So, calculating what a stay-at-home-mom (SAHM) is worth is obviously a hot topic, and one I've avoided for the most part because it's left me feeling alternately sad, angry, depressed, and in a big chunk of ugly, invalidated.

The tl;dr version of my life is that at 20, I was a recent college dropout working as a bartender & basically just having fun when I met Uncle Kim. We had a little too much fun. Over the next 22 years I've spent most of that at home (with a notable exception of owning a small cafe), either working a home business (eBay, primarily, then onto web design) or not working at all. So I'm apparently a typical "SAHM" in my area, in that I don't know any SAHM's that don't also do something else. Ebay, etsy, Scentsy, whatever weird weight-loss or skincare "thing" is happening on FB at the time.


So yes, I saw that infographic pop up in my newsfeed. I read it, made a little eyeroll at some of the ridiculousness (janitor and housekeeper? what, does that second one reference a French maid costume or something? CEO and psychologist? Huh?), but for the most part just dismissed it as the warm fuzzy for stay at home moms it was meant to be.

Then I come here and find a detailed takedown and I've got so many things...

You know how it felt when you had to move back to Mom & Dad's after school? During the long weeks/months of unemployment? Remember the shame spiral of relying on everyone else because you were a loser who didn't contribute anything to anyone and no one would ever hire you and you'd be eating your mom's Milano cookies on the sly forever? Seriously, do you remember that one time when you couldn't make your car payment and your girlfriend/boyfriend/parents helped you out? Do you remember how it felt to rely on someone else, as if you were a child all over again?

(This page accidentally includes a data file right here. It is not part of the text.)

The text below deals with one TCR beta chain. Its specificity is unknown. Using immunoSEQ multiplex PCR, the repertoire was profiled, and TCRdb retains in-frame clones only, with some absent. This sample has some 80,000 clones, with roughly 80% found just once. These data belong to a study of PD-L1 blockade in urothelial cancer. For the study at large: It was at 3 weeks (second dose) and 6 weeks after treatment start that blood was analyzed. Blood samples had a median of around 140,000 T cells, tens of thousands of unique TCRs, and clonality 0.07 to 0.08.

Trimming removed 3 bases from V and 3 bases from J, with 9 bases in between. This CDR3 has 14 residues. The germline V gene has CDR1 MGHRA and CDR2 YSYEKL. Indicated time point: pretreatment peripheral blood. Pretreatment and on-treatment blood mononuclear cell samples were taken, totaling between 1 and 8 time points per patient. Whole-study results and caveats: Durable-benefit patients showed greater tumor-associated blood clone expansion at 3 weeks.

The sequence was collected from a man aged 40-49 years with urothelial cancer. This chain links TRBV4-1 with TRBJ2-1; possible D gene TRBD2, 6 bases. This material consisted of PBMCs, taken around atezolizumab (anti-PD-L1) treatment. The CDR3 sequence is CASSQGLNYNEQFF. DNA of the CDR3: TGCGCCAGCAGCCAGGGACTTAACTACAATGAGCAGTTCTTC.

It sucked. And that's how it is to be a SAHM.

Even when we feel what we're doing is worthwhile, or understandable given our financial situation, or the "right choice" for our family... For most of us, there's that nagging sense of inequality, that sense that we're not enough. That the breadwinner is still more "important." And we tell ourselves that's not true, we'd happily pay a nanny or a daycare facility to do the things we do, so at least we're worth that much, right? But it never feels like it.


So then, yay, GT and Jez says "You're right, AuntK. What you do is worth mocking. It's worth taking the time to note that you aren't worth any of those things. I mean, yeah, you're worth.. I don't know, nice job raising your kids, I guess?" like that's actually not worth anything, really, when so many people do that AND so much else. Gotcha. Thanks.

The thing that kills me is that the message wasn't ever aimed at you, it was aimed at those of us who struggle to define our worth in the absence of a paycheck.

Would you care if a similar infographic came across your feed about hairdressers, or Local 248 pipefitters, or whatever? Unless you're a hairdresser or pipefitter.. probably not. But somehow this became fair game. I became fair game. Something put out there for the sole purpose of reminding women that even doing traditional "women's work" has value became a thing to takedown.

And it stung.